So where does the “little blues-rock duo that could” go from here? With a headlining spot at Lollapalooza, Dan Auerbach and Patrick Carney have headlined practically every major festival stateside. At this point, the next step is just one of those free Central Park gigs where 8 million New Yorkers, all of which are at least familiar with the band, turn the city into one giant garage-rock party. If you’re one of the few who haven’t seen them yet, the duo’s show is just like their music: stripped of all theatricality and bombast in favor of minimalist rawk.
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Red Hot Chili Peppers
The California funk rockers have risen to the top tier of touring acts by releasing incredibly catchy songs with unusually meaningful lyrics for like three decades. Bassist Flea has just started releasing solo stuff, so with any luck they’ll play some of that. Actually, with any luck they’ll play “Californication” and “Under the Bridge”!
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The second you start thinking of Sabbath's return as a novelty, check yourself. The metal forefathers have come out ferociously on their last few tours, pioneering behemoth sound intact. And no matter how bumbling Ozzy appears on his MTV dalliances and various non-singing appearances, the guy can still shriek. In tune. Spectacularly. As a bonus, you'll also get a great new memory: That time a crowd of thousands and thousands all WHOAAA-oh-OH-OH-OH'd the opening riff to "Iron Man" as a gigantic singalong.
Given how fast Jack White's tour tickets sold out this year, it would be a major blunder to miss the White Stripes maestro gone solo when he plays Lollapalooza. Working alone hasn't made Jack a dull boy—'Blunderbuss' is busting with scorching rockers like "Freedom at 21" and "Sixteen Saltines." More importantly, you should show up and support White any time he boldly enters the sunlight.
Florence and The Machine
The velvet-lunged Florence had to take a break for a moment to avoid vocal damage, but by all accounts she seems back at it in full force. With an album as solid as 'Ceremonials' still glimmering in the rear-view mirror, prognostications for Flo and co.'s performance rank somewhere between "incredible" and "have to go take a nap now 'cause that was so good the only thing that will top it is a dream."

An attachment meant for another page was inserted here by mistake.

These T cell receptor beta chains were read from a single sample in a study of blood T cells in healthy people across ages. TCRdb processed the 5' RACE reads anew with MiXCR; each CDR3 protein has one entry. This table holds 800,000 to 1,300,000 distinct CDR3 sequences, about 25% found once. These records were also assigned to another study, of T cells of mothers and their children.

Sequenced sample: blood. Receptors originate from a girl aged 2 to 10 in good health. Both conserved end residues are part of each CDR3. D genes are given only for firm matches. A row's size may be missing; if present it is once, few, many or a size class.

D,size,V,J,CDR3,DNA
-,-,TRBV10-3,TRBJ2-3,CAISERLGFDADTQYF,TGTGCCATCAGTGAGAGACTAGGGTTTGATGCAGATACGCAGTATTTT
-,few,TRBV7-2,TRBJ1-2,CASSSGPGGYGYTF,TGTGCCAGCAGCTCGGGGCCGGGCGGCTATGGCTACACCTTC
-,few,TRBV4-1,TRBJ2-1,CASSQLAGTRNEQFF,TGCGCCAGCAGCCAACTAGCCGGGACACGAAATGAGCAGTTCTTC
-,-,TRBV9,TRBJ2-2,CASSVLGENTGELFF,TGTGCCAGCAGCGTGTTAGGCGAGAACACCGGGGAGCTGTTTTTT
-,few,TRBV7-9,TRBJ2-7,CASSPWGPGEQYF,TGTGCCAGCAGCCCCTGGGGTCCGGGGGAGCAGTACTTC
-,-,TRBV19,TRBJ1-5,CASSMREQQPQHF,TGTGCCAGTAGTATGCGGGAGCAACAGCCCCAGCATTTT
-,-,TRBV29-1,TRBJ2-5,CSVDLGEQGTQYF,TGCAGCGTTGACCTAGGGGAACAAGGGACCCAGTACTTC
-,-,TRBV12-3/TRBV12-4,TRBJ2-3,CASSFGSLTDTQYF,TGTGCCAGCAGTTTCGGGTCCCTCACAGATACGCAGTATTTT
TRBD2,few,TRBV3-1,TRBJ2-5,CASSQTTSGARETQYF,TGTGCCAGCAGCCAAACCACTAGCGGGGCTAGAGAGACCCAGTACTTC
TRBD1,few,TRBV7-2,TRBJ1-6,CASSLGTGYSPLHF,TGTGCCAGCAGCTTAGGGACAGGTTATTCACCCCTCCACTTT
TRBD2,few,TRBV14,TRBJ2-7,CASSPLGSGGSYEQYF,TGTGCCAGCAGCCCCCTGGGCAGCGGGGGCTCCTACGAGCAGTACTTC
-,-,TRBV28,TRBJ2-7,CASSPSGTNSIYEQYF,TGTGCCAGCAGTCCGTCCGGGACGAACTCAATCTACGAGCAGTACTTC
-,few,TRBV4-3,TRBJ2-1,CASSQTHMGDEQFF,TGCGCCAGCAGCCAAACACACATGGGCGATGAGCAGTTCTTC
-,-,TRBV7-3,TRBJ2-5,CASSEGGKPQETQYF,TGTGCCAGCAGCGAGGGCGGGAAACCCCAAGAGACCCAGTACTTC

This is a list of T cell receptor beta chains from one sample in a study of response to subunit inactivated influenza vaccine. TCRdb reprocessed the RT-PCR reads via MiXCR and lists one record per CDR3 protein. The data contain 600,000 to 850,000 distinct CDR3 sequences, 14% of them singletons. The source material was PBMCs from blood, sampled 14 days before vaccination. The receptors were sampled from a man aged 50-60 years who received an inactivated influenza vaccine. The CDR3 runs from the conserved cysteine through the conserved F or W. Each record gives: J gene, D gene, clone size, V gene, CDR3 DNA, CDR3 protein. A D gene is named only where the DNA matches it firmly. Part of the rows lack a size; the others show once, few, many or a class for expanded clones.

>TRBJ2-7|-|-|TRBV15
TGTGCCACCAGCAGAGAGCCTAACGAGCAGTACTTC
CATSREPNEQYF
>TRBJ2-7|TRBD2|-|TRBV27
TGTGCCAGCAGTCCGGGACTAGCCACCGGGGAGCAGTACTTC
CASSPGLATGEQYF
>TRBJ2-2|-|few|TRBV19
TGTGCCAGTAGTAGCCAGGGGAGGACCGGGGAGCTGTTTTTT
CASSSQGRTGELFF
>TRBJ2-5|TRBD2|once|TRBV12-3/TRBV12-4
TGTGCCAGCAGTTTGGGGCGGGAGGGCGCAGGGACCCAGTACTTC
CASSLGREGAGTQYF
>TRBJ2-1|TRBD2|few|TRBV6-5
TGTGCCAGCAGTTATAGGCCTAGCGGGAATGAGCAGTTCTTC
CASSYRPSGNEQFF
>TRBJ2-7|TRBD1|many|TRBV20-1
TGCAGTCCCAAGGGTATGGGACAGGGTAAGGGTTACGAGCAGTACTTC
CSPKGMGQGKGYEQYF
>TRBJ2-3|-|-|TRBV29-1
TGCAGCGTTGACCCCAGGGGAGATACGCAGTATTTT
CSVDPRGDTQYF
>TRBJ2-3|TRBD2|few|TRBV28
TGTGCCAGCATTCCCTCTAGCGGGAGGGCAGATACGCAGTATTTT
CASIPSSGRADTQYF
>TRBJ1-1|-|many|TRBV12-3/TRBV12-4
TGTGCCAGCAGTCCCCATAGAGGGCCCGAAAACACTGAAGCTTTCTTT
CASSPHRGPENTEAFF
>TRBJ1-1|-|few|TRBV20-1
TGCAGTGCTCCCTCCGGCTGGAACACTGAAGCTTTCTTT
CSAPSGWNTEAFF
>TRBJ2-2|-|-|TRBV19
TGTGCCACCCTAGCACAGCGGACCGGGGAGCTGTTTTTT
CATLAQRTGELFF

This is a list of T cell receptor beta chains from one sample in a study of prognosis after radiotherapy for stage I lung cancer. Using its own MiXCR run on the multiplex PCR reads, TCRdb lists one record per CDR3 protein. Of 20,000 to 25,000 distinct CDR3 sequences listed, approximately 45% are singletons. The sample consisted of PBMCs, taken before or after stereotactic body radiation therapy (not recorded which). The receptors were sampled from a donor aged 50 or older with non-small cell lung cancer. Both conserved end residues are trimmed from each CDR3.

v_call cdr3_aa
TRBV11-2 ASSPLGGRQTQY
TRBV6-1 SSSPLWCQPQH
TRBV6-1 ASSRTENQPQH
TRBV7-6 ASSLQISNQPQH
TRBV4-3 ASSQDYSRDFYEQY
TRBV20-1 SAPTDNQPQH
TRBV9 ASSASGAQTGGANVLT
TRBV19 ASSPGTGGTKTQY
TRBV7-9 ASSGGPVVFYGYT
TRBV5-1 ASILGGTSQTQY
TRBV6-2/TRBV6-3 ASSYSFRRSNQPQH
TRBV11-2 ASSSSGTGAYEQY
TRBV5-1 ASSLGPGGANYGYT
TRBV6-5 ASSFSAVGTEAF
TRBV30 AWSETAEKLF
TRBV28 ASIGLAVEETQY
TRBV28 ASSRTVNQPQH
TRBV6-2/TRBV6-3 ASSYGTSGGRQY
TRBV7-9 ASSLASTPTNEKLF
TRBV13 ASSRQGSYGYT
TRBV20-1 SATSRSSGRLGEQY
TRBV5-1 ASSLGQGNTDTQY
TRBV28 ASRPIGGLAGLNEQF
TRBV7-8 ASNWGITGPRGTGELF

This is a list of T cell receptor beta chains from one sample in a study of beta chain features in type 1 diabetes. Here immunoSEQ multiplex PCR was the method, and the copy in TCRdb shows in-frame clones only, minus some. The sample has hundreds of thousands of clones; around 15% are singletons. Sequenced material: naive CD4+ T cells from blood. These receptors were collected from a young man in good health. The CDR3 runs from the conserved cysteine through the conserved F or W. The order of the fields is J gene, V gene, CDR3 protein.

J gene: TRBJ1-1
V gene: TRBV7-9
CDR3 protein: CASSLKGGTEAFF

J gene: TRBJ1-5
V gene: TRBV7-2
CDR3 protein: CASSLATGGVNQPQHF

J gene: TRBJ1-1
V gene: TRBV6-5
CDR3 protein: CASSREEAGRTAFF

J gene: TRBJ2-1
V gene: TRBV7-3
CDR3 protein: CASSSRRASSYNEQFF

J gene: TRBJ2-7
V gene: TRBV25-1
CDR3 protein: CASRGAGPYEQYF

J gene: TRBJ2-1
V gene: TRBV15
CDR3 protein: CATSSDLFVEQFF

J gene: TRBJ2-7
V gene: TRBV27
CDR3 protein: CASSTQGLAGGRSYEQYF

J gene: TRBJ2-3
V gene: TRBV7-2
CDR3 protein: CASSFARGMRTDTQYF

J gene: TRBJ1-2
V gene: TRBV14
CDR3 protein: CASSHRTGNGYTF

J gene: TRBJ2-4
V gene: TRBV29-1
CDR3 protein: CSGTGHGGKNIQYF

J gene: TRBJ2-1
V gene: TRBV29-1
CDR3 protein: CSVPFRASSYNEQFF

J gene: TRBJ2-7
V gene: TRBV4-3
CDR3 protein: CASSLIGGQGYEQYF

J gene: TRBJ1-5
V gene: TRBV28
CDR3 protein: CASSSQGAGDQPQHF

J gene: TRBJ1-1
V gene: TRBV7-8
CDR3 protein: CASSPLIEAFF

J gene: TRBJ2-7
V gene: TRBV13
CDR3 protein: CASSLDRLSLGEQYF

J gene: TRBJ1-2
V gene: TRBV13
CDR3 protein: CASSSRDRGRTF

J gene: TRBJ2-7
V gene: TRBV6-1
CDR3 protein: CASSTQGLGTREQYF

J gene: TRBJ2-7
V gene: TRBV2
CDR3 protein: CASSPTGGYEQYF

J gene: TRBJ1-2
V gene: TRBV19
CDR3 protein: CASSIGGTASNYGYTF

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At The Drive-In
These guys are nothing if not intense, and intense live shows are nothing if not the best. Even if you've managed to catch one of the sparse dates the reunited post-hardcore progenitors have played since stoppering their 11-year-hiatus, that's no excuse not to be amped out of your head to spend some quality time with 'em onstage at Lolla. Who knows how long they'll stick around this time?
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At least learn to pronounce the Swedish DJ’s name before you catch his set: it’s “uh-VEE-chee.” The 22-year-old wunderkind also goes by the name of Tim Berg, and while that moniker might be unfamiliar, you definitely know his track “Levels”—Flo Rida borrowed it for his smash “Good Feeling.” Bring your most comfortable shoes and a heart rate monitor to his set —dude’s gonna make you work it out.
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This French electronic production duo had a string of hits off their 2007 album '†' and they’re known for causing cases of severe ass-shaking and mild going crazy with their Daft Punk-esque live show. But if you get too close to the stage they might blow your ears off with beats. Just kidding! They wouldn’t do that.
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Labeled both the “Songbird of his Generation” (The Source) and the “best musical talent since Michael Jackson” (MTV), Canadian R&B singer The Weeknd’s 2011 mixtape 'House Of Balloons' was not only critically acclaimed, but also probably responsible for a couple pregnancies. His sexy blend of electronica, R&B and dubstep caught the attention of fellow Canadian Drake, who put The Weeknd all over his 'Take Care' album. Check out “What You Need” and “High For This.”
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This Scottish quartet, named for the Austro-Hungarian Archduke whose assassination provoked World War I, had a major crossover hit with 2004’s “Take Me Out,” but they’ve been releasing solid dance rock tracks ever since. They’re playing Lolla in support of their forthcoming fourth album, which lead singer Alex Kapranos has promised to stay tight-lipped about, so catching them live will probably be the best way to hear their new stuff before anyone else does!
That instant in "Bad Religion" where Frank Ocean sends his voice way up high? It's Ocean 101 in a single note—honest, powerful, musically adventurous and emotionally devastating. It's a pretty inarguable standalone reason to see the guy perform right off the release of his debut, 'channel ORANGE.' Unconvinced? How about the 10-minute party-in-a-box known as "Pyramids"? Listen, this is the beginning of Frank's era, and missing an icon in his first moments just seems silly.
You’re obviously showing up to Passion Pit’s set to jump and sing along to “Sleepy Head,” but don’t stop there. The group canceled several gigs so frontman Michael Angelakos could deal with mental illness issues, so this will be a welcome return. While many electropop acts are known to fall flat live, the Massachusetts quintet stand out amongst their peers. Brush up with 2008’s 'Chunk of Change' EP and get to know their recently released sophomore album 'Gossamer.'